García Lorca said that to be a good Spaniard you have to have a Latin American dimension. My sons had discovered that in Paris. Apart from the fact that my professional activities involved Latin America, at home we always played the music of Beny Moré, Violeta Parra, Atahualpa Yupanqui and many others. Bola de Nieve’s song ‘Ay Mama Inés’ that Manu included in his repertoire, was one that he heard and sang all the time as a child. Manu reminded me not long ago that as teenagers, he and Antoine got into all sorts of mischief, but when they came home they’d meet someone like García Márquez, and that redressed the balance. I remember one of the first things Manu played on the guitar was a piece by the Cuban musician Leo Brouwer, and the first percussion instruments he and Antoine had were brought from Havana by Alejo Carpentier. For his part, Antoine was musical director of Radio Latina in Paris for a time and now produces Cuban music records, keeping close ties with the island.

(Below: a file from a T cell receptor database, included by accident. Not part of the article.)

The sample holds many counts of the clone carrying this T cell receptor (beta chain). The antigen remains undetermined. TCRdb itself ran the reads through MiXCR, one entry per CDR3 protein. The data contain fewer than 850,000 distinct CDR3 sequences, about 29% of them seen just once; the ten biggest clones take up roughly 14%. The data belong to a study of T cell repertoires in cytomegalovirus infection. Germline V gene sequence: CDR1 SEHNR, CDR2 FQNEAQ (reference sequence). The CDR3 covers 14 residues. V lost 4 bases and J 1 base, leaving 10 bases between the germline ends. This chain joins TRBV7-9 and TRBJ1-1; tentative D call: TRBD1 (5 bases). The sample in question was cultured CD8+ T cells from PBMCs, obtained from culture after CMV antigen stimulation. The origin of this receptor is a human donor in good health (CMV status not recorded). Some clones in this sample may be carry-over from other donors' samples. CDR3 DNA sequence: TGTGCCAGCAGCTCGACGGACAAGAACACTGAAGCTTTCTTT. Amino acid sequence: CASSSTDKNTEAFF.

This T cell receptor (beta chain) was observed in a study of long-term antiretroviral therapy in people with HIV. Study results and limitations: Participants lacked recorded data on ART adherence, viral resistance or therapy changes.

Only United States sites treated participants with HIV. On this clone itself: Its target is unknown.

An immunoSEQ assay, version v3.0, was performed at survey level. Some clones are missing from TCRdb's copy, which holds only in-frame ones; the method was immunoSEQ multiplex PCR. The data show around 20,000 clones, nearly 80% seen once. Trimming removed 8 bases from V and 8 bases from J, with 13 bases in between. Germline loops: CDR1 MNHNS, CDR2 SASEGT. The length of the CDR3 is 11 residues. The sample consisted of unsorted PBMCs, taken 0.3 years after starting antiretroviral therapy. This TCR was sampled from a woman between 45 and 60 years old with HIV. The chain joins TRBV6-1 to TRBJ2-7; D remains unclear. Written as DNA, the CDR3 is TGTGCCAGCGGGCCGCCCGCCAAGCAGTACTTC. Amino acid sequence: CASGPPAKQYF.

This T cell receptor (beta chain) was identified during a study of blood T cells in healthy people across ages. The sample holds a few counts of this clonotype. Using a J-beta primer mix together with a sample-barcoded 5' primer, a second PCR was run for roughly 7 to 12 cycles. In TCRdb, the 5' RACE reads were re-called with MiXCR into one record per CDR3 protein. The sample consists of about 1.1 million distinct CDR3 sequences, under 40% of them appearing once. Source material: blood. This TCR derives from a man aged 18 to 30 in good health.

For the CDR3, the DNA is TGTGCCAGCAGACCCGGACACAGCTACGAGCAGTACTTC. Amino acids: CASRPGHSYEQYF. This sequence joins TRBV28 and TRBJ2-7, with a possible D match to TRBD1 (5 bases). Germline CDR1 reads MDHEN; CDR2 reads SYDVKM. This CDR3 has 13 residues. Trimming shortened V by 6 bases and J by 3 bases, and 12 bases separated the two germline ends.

In this book, I recount the vicissitudes of the journey made by the Train of Ice and Fire. They called it that because it was pulling a flaming wagon full of huge blocks of ice to Aracataca, Gabriel García Márquez’ home town. Remember the opening chapter of One Hundred Years of Solitude when the gypsy Melquíades brings ice to the children of Macondo for the first time? But I think the most important thing, the thing that affected me most emotionally (apart from the wish lists the Colombian kids wrote) was the break-up of Mano Negra, that mythical group created by Manu, and including Antoine and my nephew Santi, that began rehearsing in the basement of my house.
Manu saw the train through till the end, but was totally burnt out. In another book, I recount how he recharged his batteries on a pioneering journey by motorbike from Paris to Compostela, passing through places where the martyred bishop Prisciliano (executed in Tréveris and buried in Compostela in a tomb arbitrarily attributed to Santiago) had preached. To face a new life as a solo artist, without his band, Manu gathered strength from the land and sea of Cape Finisterre, where Old Europe ends and you look out towards the New World. In the bars of Camelle and Muxía, he began to write ‘Bixo’, ‘La Vaca Loca’, ‘La Despedida’…and the rest is history.
Ramón Chao. Translated by Ann WrightA young man listens as his grandmother (Dolores) recounts stories from her life, which he writes down in the hope of making sense of them all. Following a fortune-telling Galician childhood and romantic adventures with a much older lover, Dolores’s story takes her to Cuba at the end of the nineteenth century. Finding work ..Read More